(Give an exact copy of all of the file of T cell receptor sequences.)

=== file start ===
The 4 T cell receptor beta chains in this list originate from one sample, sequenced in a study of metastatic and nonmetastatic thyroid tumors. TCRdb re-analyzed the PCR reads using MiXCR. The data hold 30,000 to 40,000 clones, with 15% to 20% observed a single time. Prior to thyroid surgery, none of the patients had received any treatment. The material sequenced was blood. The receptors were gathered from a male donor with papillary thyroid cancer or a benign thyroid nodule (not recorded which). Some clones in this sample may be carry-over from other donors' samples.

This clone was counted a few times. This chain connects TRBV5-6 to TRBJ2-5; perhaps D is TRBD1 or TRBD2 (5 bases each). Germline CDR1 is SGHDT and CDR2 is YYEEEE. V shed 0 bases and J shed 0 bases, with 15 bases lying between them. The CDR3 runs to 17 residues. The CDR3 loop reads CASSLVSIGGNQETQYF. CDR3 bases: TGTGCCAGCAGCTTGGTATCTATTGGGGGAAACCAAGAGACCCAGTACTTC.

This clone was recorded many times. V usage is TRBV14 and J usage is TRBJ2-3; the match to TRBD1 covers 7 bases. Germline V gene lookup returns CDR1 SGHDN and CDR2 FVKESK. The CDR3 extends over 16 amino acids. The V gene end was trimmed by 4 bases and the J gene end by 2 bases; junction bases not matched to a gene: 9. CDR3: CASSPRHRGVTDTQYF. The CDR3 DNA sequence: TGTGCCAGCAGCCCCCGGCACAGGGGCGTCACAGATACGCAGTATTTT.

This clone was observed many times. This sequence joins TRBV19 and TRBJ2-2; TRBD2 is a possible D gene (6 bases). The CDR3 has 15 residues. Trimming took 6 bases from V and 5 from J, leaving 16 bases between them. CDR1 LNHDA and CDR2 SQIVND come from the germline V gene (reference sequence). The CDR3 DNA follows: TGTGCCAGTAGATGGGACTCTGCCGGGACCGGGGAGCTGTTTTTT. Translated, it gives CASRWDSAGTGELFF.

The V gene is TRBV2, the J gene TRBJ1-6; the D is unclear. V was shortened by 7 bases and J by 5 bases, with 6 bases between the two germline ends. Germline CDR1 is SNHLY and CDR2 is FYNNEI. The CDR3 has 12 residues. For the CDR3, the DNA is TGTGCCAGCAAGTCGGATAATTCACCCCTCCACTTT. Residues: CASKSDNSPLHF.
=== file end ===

The 4 T cell receptor beta chains in this list originate from one sample, sequenced in a study of metastatic and nonmetastatic thyroid tumors. TCRdb re-analyzed the PCR reads using MiXCR. The data hold 30,000 to 40,000 clones, with 15% to 20% observed a single time. Prior to thyroid surgery, none of the patients had received any treatment. The material sequenced was blood. The receptors were gathered from a male donor with papillary thyroid cancer or a benign thyroid nodule (not recorded which). Some clones in this sample may be carry-over from other donors' samples.

This clone was counted a few times. This chain connects TRBV5-6 to TRBJ2-5; perhaps D is TRBD1 or TRBD2 (5 bases each). Germline CDR1 is SGHDT and CDR2 is YYEEEE. V shed 0 bases and J shed 0 bases, with 15 bases lying between them. The CDR3 runs to 17 residues. The CDR3 loop reads CASSLVSIGGNQETQYF. CDR3 bases: TGTGCCAGCAGCTTGGTATCTATTGGGGGAAACCAAGAGACCCAGTACTTC.

This clone was recorded many times. V usage is TRBV14 and J usage is TRBJ2-3; the match to TRBD1 covers 7 bases. Germline V gene lookup returns CDR1 SGHDN and CDR2 FVKESK. The CDR3 extends over 16 amino acids. The V gene end was trimmed by 4 bases and the J gene end by 2 bases; junction bases not matched to a gene: 9. CDR3: CASSPRHRGVTDTQYF. The CDR3 DNA sequence: TGTGCCAGCAGCCCCCGGCACAGGGGCGTCACAGATACGCAGTATTTT.

This clone was observed many times. This sequence joins TRBV19 and TRBJ2-2; TRBD2 is a possible D gene (6 bases). The CDR3 has 15 residues. Trimming took 6 bases from V and 5 from J, leaving 16 bases between them. CDR1 LNHDA and CDR2 SQIVND come from the germline V gene (reference sequence). The CDR3 DNA follows: TGTGCCAGTAGATGGGACTCTGCCGGGACCGGGGAGCTGTTTTTT. Translated, it gives CASRWDSAGTGELFF.

The V gene is TRBV2, the J gene TRBJ1-6; the D is unclear. V was shortened by 7 bases and J by 5 bases, with 6 bases between the two germline ends. Germline CDR1 is SNHLY and CDR2 is FYNNEI. The CDR3 has 12 residues. For the CDR3, the DNA is TGTGCCAGCAAGTCGGATAATTCACCCCTCCACTTT. Residues: CASKSDNSPLHF.